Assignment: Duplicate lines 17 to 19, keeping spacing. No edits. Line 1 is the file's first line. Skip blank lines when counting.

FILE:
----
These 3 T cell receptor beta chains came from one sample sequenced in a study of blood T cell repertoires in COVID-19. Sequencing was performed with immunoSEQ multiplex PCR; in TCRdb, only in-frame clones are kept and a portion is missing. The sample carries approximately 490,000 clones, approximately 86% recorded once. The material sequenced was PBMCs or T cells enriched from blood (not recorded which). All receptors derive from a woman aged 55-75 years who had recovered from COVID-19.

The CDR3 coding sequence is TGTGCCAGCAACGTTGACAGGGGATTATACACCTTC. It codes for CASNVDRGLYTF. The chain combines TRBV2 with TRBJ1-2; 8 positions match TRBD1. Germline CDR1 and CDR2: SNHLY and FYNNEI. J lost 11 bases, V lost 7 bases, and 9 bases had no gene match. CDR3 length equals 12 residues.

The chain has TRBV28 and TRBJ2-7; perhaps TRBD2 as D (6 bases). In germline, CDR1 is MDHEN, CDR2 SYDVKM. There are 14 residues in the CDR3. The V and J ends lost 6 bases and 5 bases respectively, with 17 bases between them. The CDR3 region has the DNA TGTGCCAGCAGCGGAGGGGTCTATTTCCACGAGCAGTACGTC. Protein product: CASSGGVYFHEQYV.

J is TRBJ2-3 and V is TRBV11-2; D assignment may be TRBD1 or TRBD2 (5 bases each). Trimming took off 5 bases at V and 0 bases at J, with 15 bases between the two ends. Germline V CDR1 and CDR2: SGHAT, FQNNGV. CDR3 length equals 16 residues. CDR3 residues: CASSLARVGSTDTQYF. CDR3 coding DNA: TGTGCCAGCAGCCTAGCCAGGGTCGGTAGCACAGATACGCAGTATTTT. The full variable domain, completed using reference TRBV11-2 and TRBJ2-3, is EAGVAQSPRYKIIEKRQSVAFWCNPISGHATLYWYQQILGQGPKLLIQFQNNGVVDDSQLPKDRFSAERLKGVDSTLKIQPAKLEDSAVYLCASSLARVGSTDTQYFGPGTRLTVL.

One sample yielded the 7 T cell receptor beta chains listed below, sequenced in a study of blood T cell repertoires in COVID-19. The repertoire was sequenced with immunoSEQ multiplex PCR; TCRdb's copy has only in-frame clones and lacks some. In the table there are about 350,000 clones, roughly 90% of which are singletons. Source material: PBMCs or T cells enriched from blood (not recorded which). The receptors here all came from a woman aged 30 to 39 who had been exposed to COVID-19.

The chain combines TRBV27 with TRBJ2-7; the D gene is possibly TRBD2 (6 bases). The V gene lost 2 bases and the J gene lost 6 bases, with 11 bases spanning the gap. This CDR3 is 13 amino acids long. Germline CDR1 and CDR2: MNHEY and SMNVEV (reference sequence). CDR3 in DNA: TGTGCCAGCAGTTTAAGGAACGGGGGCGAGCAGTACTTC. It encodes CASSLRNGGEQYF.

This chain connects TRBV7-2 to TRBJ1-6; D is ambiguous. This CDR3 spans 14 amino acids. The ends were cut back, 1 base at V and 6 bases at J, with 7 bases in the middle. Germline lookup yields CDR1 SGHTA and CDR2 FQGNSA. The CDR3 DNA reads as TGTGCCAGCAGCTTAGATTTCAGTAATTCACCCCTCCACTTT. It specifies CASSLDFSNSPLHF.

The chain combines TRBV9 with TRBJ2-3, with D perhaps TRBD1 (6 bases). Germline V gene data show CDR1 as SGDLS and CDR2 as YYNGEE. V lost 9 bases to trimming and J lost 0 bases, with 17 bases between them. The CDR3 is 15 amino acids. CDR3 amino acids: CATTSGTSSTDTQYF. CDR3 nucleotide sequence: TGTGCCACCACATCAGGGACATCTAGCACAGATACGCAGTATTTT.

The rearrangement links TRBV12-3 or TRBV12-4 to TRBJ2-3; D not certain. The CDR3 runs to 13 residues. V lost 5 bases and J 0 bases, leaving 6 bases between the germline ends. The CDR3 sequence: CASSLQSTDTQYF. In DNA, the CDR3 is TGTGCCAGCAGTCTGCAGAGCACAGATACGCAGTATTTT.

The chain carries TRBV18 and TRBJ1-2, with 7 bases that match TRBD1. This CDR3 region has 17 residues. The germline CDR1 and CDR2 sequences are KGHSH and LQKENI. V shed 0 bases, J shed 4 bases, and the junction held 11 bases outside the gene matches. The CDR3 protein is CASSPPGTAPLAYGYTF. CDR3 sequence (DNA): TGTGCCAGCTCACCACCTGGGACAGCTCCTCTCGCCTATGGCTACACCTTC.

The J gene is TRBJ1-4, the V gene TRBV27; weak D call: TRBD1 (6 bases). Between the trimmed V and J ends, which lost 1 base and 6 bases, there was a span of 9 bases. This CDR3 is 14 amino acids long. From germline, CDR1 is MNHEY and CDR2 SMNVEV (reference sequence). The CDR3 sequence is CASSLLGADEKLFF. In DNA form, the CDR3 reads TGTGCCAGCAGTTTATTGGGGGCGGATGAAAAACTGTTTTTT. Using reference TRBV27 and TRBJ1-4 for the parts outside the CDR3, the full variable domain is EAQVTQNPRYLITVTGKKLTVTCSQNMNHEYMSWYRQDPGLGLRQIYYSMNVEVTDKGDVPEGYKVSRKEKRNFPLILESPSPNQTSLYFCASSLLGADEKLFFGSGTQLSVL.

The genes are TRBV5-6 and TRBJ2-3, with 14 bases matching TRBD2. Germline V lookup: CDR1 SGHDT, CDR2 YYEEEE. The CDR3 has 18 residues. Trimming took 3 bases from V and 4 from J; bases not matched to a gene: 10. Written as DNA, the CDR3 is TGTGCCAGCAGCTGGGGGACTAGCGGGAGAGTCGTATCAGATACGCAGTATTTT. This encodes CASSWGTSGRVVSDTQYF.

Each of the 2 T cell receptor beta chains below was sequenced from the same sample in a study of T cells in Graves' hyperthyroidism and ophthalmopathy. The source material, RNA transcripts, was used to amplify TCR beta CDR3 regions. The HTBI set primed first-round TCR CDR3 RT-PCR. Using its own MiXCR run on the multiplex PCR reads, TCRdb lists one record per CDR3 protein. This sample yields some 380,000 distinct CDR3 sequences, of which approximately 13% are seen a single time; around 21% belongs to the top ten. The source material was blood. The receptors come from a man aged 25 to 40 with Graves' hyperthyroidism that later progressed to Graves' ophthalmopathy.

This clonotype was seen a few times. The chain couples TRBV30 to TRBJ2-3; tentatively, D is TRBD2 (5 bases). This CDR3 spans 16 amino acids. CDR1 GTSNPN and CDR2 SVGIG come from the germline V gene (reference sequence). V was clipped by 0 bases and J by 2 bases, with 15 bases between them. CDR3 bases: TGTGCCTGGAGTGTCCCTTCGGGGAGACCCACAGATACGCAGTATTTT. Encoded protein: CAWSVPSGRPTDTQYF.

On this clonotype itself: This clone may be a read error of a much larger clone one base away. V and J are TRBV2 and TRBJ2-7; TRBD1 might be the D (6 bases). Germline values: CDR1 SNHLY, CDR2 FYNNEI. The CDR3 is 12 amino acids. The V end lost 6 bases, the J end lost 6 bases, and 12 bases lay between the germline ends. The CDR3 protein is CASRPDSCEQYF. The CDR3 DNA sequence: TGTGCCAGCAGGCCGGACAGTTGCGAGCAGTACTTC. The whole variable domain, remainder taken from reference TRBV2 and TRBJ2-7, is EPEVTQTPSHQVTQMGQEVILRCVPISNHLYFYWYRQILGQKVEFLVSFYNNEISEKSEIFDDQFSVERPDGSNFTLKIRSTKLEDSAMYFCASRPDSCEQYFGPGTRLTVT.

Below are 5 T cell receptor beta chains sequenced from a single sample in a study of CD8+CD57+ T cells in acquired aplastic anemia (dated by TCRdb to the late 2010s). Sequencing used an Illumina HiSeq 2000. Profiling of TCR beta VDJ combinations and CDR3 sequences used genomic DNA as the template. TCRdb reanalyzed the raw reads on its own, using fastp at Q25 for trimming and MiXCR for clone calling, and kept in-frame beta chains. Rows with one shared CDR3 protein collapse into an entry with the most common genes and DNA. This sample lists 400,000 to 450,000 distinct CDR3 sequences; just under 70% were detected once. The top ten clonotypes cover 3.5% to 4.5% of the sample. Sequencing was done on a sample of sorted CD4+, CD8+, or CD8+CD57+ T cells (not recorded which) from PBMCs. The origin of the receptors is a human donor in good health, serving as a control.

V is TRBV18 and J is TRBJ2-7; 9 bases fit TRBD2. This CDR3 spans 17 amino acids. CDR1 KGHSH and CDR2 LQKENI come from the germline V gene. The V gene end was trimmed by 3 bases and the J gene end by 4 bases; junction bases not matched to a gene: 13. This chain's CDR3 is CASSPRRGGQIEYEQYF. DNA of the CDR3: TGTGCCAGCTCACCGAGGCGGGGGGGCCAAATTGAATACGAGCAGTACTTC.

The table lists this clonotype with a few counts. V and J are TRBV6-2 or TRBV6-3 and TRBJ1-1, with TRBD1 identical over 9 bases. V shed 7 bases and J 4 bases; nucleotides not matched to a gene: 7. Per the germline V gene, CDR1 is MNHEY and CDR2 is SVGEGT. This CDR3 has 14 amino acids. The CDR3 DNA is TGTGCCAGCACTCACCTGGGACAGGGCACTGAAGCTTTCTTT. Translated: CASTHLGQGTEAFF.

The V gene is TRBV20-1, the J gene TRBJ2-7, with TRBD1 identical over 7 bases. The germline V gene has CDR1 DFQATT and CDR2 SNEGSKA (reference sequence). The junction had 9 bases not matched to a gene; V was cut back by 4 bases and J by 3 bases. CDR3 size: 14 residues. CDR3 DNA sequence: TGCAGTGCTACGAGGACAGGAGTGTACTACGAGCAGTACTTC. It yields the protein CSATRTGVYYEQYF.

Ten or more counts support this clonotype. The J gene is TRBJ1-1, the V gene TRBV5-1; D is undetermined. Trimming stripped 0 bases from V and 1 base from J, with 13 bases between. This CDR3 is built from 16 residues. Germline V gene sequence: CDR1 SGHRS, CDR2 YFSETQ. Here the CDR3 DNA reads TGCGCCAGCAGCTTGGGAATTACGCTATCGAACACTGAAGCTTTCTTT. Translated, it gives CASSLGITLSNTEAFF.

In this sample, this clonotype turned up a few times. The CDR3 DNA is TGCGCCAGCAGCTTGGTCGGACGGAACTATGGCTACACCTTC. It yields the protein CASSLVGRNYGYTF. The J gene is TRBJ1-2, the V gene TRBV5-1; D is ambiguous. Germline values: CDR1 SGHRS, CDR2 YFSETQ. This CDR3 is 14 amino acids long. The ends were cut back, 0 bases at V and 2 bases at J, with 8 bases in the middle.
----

V is TRBV18 and J is TRBJ2-7; 9 bases fit TRBD2. This CDR3 spans 17 amino acids. CDR1 KGHSH and CDR2 LQKENI come from the germline V gene. The V gene end was trimmed by 3 bases and the J gene end by 4 bases; junction bases not matched to a gene: 13. This chain's CDR3 is CASSPRRGGQIEYEQYF. DNA of the CDR3: TGTGCCAGCTCACCGAGGCGGGGGGGCCAAATTGAATACGAGCAGTACTTC.

The table lists this clonotype with a few counts. V and J are TRBV6-2 or TRBV6-3 and TRBJ1-1, with TRBD1 identical over 9 bases. V shed 7 bases and J 4 bases; nucleotides not matched to a gene: 7. Per the germline V gene, CDR1 is MNHEY and CDR2 is SVGEGT. This CDR3 has 14 amino acids. The CDR3 DNA is TGTGCCAGCACTCACCTGGGACAGGGCACTGAAGCTTTCTTT. Translated: CASTHLGQGTEAFF.

The V gene is TRBV20-1, the J gene TRBJ2-7, with TRBD1 identical over 7 bases. The germline V gene has CDR1 DFQATT and CDR2 SNEGSKA (reference sequence). The junction had 9 bases not matched to a gene; V was cut back by 4 bases and J by 3 bases. CDR3 size: 14 residues. CDR3 DNA sequence: TGCAGTGCTACGAGGACAGGAGTGTACTACGAGCAGTACTTC. It yields the protein CSATRTGVYYEQYF.